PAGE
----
Faculty Scholarship 1994 - Present

Collaborative Learning for Acquisition of Critical Skills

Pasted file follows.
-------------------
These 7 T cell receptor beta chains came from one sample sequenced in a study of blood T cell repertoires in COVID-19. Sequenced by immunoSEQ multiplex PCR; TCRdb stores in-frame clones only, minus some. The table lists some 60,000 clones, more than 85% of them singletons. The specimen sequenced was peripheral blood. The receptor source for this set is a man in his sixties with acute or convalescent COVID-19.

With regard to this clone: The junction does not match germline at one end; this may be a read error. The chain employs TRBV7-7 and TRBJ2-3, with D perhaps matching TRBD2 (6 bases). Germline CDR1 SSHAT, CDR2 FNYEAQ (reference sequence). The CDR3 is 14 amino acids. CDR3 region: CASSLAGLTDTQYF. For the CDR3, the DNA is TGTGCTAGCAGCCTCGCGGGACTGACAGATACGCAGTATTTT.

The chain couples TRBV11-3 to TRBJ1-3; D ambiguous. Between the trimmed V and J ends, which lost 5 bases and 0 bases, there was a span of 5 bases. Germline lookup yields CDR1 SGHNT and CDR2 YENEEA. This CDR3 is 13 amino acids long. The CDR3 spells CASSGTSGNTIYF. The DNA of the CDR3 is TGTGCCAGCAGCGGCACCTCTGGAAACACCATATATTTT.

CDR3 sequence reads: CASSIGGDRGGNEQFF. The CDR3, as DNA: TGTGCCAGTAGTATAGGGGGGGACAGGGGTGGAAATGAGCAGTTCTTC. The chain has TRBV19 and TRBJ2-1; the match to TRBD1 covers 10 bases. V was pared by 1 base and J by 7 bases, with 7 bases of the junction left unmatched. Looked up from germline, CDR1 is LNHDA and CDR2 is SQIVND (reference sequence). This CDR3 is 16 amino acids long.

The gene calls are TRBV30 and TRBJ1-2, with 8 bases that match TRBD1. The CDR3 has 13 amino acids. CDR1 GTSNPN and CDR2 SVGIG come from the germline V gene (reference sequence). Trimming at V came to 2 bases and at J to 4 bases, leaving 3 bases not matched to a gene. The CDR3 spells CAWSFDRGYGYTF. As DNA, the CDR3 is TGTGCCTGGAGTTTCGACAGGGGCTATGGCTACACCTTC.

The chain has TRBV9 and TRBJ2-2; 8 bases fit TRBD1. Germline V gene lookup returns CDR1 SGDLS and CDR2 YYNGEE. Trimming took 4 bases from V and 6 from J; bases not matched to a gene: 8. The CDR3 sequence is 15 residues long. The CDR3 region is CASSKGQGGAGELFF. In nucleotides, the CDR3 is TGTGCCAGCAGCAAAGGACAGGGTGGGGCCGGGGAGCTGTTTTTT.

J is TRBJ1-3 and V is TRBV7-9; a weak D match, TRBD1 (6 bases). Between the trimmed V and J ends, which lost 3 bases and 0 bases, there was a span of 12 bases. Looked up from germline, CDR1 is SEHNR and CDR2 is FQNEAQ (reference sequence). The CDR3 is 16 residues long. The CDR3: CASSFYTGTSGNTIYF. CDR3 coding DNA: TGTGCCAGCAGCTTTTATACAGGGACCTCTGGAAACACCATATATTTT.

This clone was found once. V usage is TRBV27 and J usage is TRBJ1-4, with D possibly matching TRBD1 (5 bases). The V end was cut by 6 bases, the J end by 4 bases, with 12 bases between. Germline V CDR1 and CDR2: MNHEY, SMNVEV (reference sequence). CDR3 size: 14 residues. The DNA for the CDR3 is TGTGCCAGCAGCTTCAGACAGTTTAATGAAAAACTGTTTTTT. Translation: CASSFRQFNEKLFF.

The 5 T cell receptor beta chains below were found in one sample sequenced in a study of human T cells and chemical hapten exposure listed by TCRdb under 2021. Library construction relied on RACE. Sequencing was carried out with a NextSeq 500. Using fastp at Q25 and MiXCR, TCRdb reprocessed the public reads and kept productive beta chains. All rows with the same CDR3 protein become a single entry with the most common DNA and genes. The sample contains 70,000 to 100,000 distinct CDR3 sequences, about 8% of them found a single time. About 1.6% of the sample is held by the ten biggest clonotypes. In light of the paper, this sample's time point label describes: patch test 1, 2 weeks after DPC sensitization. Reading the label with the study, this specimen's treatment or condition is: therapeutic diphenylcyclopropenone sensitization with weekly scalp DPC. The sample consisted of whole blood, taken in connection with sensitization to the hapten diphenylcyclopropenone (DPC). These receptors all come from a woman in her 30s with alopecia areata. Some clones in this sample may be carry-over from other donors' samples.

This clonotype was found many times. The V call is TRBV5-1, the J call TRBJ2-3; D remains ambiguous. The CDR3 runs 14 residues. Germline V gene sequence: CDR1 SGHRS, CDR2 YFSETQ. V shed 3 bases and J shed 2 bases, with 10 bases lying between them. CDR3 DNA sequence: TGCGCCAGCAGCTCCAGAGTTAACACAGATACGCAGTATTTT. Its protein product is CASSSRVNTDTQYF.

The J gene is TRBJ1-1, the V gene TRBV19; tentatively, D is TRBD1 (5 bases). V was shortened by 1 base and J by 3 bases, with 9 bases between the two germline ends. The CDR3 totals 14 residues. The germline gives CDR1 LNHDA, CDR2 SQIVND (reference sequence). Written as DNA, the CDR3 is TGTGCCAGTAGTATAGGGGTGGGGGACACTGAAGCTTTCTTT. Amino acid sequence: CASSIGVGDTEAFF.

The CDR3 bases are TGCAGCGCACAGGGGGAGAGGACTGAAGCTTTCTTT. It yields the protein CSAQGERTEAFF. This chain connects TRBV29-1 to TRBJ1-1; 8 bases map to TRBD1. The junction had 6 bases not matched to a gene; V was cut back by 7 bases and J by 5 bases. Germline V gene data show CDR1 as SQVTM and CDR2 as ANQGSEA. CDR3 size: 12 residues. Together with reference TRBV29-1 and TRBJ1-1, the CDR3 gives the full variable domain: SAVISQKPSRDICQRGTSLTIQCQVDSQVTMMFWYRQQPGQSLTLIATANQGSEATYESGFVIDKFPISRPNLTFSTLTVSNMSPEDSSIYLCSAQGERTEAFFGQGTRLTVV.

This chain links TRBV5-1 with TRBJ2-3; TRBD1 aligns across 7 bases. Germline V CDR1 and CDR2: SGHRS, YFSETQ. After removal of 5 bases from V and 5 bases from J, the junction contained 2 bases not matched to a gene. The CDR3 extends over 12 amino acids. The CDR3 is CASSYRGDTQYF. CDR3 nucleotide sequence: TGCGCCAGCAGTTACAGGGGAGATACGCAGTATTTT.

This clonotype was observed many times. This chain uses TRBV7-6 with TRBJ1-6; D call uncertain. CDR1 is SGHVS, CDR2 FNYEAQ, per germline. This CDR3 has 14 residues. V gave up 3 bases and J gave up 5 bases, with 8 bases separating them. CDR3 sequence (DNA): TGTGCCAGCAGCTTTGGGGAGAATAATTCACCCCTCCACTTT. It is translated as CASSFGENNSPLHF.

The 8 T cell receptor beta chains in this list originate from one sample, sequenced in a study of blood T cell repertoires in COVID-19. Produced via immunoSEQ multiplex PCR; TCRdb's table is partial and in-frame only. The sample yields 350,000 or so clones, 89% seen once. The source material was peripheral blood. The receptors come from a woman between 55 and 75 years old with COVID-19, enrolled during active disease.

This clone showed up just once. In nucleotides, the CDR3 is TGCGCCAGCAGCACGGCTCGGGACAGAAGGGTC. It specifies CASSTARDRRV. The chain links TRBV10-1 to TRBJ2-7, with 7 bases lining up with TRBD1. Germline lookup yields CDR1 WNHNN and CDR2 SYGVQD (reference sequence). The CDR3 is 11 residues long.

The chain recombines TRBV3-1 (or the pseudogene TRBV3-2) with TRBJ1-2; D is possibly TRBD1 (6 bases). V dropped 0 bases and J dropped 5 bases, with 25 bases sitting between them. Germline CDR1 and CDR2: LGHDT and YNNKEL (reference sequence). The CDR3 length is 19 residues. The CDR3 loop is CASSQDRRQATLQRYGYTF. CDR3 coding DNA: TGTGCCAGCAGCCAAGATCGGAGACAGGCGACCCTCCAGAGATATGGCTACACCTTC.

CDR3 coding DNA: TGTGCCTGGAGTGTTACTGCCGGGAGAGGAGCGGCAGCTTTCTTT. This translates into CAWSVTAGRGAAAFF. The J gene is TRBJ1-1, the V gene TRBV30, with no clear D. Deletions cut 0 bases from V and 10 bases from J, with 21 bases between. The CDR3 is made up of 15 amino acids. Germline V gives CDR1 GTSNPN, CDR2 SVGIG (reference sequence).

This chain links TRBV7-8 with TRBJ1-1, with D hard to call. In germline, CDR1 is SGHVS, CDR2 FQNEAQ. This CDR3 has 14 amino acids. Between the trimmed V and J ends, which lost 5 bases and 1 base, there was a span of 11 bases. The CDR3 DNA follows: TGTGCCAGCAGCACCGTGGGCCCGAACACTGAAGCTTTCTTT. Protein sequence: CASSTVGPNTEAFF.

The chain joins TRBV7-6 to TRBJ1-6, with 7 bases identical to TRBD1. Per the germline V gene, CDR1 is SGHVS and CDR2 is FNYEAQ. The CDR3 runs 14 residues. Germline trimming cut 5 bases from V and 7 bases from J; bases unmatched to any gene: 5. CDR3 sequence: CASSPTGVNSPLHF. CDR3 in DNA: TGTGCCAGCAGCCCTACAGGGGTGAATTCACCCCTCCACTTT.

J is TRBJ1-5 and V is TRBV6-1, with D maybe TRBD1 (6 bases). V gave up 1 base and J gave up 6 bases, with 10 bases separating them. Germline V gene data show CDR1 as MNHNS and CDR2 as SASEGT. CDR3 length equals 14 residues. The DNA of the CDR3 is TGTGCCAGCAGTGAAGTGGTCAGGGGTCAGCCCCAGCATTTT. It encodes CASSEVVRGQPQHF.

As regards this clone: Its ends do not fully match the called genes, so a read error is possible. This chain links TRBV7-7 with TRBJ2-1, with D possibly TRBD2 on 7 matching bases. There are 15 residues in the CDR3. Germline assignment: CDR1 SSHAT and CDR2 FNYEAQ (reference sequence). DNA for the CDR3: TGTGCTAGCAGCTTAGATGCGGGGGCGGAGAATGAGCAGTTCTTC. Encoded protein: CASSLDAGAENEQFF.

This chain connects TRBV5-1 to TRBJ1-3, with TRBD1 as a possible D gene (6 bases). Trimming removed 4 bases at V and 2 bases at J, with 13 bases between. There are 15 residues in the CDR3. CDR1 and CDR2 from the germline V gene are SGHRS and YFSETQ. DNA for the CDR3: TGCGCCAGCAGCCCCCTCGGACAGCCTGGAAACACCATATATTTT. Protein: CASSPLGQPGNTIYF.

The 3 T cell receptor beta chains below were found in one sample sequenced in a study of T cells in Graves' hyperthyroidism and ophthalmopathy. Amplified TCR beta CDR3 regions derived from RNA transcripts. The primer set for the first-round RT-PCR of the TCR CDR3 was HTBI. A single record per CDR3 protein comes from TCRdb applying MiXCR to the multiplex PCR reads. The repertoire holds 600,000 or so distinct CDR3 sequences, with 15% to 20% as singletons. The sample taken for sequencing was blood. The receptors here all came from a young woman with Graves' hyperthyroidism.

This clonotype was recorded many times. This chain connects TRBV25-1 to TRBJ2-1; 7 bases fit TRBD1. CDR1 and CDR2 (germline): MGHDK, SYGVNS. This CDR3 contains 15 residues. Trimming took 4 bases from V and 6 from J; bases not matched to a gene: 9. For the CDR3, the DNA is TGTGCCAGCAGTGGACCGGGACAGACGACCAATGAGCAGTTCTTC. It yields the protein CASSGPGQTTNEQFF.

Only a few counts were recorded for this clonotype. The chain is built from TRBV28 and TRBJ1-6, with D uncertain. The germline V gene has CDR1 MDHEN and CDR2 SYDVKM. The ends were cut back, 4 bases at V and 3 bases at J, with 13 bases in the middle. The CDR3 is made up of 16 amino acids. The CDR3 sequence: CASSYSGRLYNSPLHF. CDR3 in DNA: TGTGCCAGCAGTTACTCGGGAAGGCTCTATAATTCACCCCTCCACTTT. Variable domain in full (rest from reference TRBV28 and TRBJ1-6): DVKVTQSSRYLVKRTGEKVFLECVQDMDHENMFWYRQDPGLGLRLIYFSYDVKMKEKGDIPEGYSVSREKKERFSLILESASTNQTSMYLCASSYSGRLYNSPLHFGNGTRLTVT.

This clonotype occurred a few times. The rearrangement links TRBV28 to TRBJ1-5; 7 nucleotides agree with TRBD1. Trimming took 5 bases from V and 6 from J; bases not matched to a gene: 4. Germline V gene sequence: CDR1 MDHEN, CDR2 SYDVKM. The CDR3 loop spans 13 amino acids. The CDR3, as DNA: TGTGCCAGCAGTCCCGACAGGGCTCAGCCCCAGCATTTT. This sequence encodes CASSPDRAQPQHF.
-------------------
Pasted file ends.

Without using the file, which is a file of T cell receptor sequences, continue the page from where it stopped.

Business instructors must search tenaciously for new and better ways to help students master important skills while they are covering the critical content material. Our external constituents increasingly demand that we strengthen student skills. Employers repeatedly tell the academy that graduates may be knowledgeable in their chosen field, e.g., accounting or information systems, but they often lack skills that enable them to succeed in the work place. The AACSB (American Assembly of Collegiate Schools of Business) has said that they will accredit no business school that fails to pay attention to skills development. AACSB's list emphasizes writing, speaking, and teamwork skills. The information systems literature also clearly points out that graduates must be competent in three distinct areas: information technology, interpersonal skills, and business acumen (Watson, et. al., 1990; Ng Tye, Poon, and Burn, 1995). This paper describes a collaborative learning strategy utilized in a Seminar course. There are many reasons for trying this approach in MIS. Many, if not most, MIS professionals will ultimately work within a group environment. Contemporary organizational literature is replete with predictions for the urgent need and relevance of developing teamwork skills. As one study argues, "...most models of the 'organization of the future' that we have heard about-- 'networked,' 'clustered,' 'nonhierarchical,' 'horizontal,'...are premised on teams surpassing individuals as the primary performance unit in the company" (Katzenbach and Smith, 1993). Thus, proficiency in this mode should be advantageous for the new graduate. In fact, a report on the use of cooperative learning in an introductory programming course concluded that many synergistic effects will accrue for teamwork in the classroom (Dutt, 1994).